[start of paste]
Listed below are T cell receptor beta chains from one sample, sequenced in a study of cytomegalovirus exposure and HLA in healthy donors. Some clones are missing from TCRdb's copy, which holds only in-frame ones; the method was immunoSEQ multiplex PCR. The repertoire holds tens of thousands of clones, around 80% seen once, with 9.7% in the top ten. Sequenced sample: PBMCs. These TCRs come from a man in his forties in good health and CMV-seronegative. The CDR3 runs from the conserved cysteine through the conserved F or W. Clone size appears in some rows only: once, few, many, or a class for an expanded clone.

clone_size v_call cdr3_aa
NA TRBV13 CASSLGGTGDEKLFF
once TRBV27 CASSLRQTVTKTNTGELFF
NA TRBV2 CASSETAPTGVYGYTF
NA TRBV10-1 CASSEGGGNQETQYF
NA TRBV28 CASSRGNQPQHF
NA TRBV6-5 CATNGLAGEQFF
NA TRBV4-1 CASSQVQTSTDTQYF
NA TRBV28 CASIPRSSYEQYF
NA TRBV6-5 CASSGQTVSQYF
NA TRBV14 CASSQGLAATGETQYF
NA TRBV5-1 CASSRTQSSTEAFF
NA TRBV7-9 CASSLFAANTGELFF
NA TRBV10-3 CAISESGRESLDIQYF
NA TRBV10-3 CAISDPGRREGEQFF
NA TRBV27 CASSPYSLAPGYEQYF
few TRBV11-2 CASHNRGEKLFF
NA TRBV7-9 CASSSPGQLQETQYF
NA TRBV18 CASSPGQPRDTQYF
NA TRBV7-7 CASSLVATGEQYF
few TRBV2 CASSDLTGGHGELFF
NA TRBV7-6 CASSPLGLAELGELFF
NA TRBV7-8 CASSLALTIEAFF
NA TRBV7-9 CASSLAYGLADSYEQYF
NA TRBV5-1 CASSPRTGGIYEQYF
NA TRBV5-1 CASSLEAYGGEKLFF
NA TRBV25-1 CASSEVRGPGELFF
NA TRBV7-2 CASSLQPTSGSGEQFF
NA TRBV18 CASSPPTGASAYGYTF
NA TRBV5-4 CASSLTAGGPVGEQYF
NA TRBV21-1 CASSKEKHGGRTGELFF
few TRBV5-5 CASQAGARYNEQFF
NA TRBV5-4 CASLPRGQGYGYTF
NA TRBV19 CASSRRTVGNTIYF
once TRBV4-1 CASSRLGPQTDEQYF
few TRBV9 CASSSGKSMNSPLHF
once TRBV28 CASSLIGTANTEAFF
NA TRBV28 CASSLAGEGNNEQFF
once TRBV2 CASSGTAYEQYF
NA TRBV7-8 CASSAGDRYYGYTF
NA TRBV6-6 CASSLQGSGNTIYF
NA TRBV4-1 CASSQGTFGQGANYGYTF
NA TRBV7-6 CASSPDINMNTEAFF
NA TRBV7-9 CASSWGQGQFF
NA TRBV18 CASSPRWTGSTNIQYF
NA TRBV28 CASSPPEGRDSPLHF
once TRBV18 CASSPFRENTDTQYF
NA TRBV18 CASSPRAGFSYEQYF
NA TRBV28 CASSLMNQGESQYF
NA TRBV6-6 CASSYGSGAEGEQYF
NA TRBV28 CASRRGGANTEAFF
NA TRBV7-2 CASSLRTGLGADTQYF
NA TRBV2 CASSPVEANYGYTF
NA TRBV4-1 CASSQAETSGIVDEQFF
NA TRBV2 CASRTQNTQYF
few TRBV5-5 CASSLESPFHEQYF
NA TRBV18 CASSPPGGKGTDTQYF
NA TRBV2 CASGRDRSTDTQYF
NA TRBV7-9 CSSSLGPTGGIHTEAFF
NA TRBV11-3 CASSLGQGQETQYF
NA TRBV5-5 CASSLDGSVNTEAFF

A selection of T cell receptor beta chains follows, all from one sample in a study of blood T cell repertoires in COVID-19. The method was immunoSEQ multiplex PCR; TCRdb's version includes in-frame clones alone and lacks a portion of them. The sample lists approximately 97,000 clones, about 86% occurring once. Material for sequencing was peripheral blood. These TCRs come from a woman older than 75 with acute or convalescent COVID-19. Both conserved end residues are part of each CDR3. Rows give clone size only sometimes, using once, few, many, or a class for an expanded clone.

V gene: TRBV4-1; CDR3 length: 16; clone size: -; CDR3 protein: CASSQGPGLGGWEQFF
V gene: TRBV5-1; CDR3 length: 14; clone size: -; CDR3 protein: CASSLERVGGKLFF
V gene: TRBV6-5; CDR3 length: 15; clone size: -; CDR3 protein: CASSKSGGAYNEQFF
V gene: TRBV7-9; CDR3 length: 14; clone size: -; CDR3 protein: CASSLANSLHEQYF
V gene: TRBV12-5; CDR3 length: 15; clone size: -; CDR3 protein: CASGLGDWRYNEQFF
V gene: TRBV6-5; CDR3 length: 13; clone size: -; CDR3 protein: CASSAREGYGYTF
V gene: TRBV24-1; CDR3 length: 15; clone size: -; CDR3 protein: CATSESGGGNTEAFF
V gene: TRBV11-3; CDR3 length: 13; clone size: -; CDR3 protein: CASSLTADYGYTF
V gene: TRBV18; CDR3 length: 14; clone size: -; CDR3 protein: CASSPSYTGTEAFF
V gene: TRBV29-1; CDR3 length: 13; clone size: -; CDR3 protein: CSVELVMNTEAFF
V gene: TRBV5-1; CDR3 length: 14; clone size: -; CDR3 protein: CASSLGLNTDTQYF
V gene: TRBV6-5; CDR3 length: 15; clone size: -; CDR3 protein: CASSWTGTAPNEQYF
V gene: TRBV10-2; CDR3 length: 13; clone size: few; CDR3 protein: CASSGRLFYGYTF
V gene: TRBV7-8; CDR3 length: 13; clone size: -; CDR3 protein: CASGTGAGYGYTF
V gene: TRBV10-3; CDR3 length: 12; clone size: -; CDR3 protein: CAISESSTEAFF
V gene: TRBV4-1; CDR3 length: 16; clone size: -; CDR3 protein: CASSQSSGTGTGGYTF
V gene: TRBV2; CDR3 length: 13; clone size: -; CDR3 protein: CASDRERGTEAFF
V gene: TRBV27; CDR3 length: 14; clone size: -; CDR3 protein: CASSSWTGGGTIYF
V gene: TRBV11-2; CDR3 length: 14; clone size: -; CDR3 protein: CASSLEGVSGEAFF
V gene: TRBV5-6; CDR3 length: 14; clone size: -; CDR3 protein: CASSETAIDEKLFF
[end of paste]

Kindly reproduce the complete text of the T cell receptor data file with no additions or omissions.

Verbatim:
Listed below are T cell receptor beta chains from one sample, sequenced in a study of cytomegalovirus exposure and HLA in healthy donors. Some clones are missing from TCRdb's copy, which holds only in-frame ones; the method was immunoSEQ multiplex PCR. The repertoire holds tens of thousands of clones, around 80% seen once, with 9.7% in the top ten. Sequenced sample: PBMCs. These TCRs come from a man in his forties in good health and CMV-seronegative. The CDR3 runs from the conserved cysteine through the conserved F or W. Clone size appears in some rows only: once, few, many, or a class for an expanded clone.

clone_size v_call cdr3_aa
NA TRBV13 CASSLGGTGDEKLFF
once TRBV27 CASSLRQTVTKTNTGELFF
NA TRBV2 CASSETAPTGVYGYTF
NA TRBV10-1 CASSEGGGNQETQYF
NA TRBV28 CASSRGNQPQHF
NA TRBV6-5 CATNGLAGEQFF
NA TRBV4-1 CASSQVQTSTDTQYF
NA TRBV28 CASIPRSSYEQYF
NA TRBV6-5 CASSGQTVSQYF
NA TRBV14 CASSQGLAATGETQYF
NA TRBV5-1 CASSRTQSSTEAFF
NA TRBV7-9 CASSLFAANTGELFF
NA TRBV10-3 CAISESGRESLDIQYF
NA TRBV10-3 CAISDPGRREGEQFF
NA TRBV27 CASSPYSLAPGYEQYF
few TRBV11-2 CASHNRGEKLFF
NA TRBV7-9 CASSSPGQLQETQYF
NA TRBV18 CASSPGQPRDTQYF
NA TRBV7-7 CASSLVATGEQYF
few TRBV2 CASSDLTGGHGELFF
NA TRBV7-6 CASSPLGLAELGELFF
NA TRBV7-8 CASSLALTIEAFF
NA TRBV7-9 CASSLAYGLADSYEQYF
NA TRBV5-1 CASSPRTGGIYEQYF
NA TRBV5-1 CASSLEAYGGEKLFF
NA TRBV25-1 CASSEVRGPGELFF
NA TRBV7-2 CASSLQPTSGSGEQFF
NA TRBV18 CASSPPTGASAYGYTF
NA TRBV5-4 CASSLTAGGPVGEQYF
NA TRBV21-1 CASSKEKHGGRTGELFF
few TRBV5-5 CASQAGARYNEQFF
NA TRBV5-4 CASLPRGQGYGYTF
NA TRBV19 CASSRRTVGNTIYF
once TRBV4-1 CASSRLGPQTDEQYF
few TRBV9 CASSSGKSMNSPLHF
once TRBV28 CASSLIGTANTEAFF
NA TRBV28 CASSLAGEGNNEQFF
once TRBV2 CASSGTAYEQYF
NA TRBV7-8 CASSAGDRYYGYTF
NA TRBV6-6 CASSLQGSGNTIYF
NA TRBV4-1 CASSQGTFGQGANYGYTF
NA TRBV7-6 CASSPDINMNTEAFF
NA TRBV7-9 CASSWGQGQFF
NA TRBV18 CASSPRWTGSTNIQYF
NA TRBV28 CASSPPEGRDSPLHF
once TRBV18 CASSPFRENTDTQYF
NA TRBV18 CASSPRAGFSYEQYF
NA TRBV28 CASSLMNQGESQYF
NA TRBV6-6 CASSYGSGAEGEQYF
NA TRBV28 CASRRGGANTEAFF
NA TRBV7-2 CASSLRTGLGADTQYF
NA TRBV2 CASSPVEANYGYTF
NA TRBV4-1 CASSQAETSGIVDEQFF
NA TRBV2 CASRTQNTQYF
few TRBV5-5 CASSLESPFHEQYF
NA TRBV18 CASSPPGGKGTDTQYF
NA TRBV2 CASGRDRSTDTQYF
NA TRBV7-9 CSSSLGPTGGIHTEAFF
NA TRBV11-3 CASSLGQGQETQYF
NA TRBV5-5 CASSLDGSVNTEAFF

A selection of T cell receptor beta chains follows, all from one sample in a study of blood T cell repertoires in COVID-19. The method was immunoSEQ multiplex PCR; TCRdb's version includes in-frame clones alone and lacks a portion of them. The sample lists approximately 97,000 clones, about 86% occurring once. Material for sequencing was peripheral blood. These TCRs come from a woman older than 75 with acute or convalescent COVID-19. Both conserved end residues are part of each CDR3. Rows give clone size only sometimes, using once, few, many, or a class for an expanded clone.

V gene: TRBV4-1; CDR3 length: 16; clone size: -; CDR3 protein: CASSQGPGLGGWEQFF
V gene: TRBV5-1; CDR3 length: 14; clone size: -; CDR3 protein: CASSLERVGGKLFF
V gene: TRBV6-5; CDR3 length: 15; clone size: -; CDR3 protein: CASSKSGGAYNEQFF
V gene: TRBV7-9; CDR3 length: 14; clone size: -; CDR3 protein: CASSLANSLHEQYF
V gene: TRBV12-5; CDR3 length: 15; clone size: -; CDR3 protein: CASGLGDWRYNEQFF
V gene: TRBV6-5; CDR3 length: 13; clone size: -; CDR3 protein: CASSAREGYGYTF
V gene: TRBV24-1; CDR3 length: 15; clone size: -; CDR3 protein: CATSESGGGNTEAFF
V gene: TRBV11-3; CDR3 length: 13; clone size: -; CDR3 protein: CASSLTADYGYTF
V gene: TRBV18; CDR3 length: 14; clone size: -; CDR3 protein: CASSPSYTGTEAFF
V gene: TRBV29-1; CDR3 length: 13; clone size: -; CDR3 protein: CSVELVMNTEAFF
V gene: TRBV5-1; CDR3 length: 14; clone size: -; CDR3 protein: CASSLGLNTDTQYF
V gene: TRBV6-5; CDR3 length: 15; clone size: -; CDR3 protein: CASSWTGTAPNEQYF
V gene: TRBV10-2; CDR3 length: 13; clone size: few; CDR3 protein: CASSGRLFYGYTF
V gene: TRBV7-8; CDR3 length: 13; clone size: -; CDR3 protein: CASGTGAGYGYTF
V gene: TRBV10-3; CDR3 length: 12; clone size: -; CDR3 protein: CAISESSTEAFF
V gene: TRBV4-1; CDR3 length: 16; clone size: -; CDR3 protein: CASSQSSGTGTGGYTF
V gene: TRBV2; CDR3 length: 13; clone size: -; CDR3 protein: CASDRERGTEAFF
V gene: TRBV27; CDR3 length: 14; clone size: -; CDR3 protein: CASSSWTGGGTIYF
V gene: TRBV11-2; CDR3 length: 14; clone size: -; CDR3 protein: CASSLEGVSGEAFF
V gene: TRBV5-6; CDR3 length: 14; clone size: -; CDR3 protein: CASSETAIDEKLFF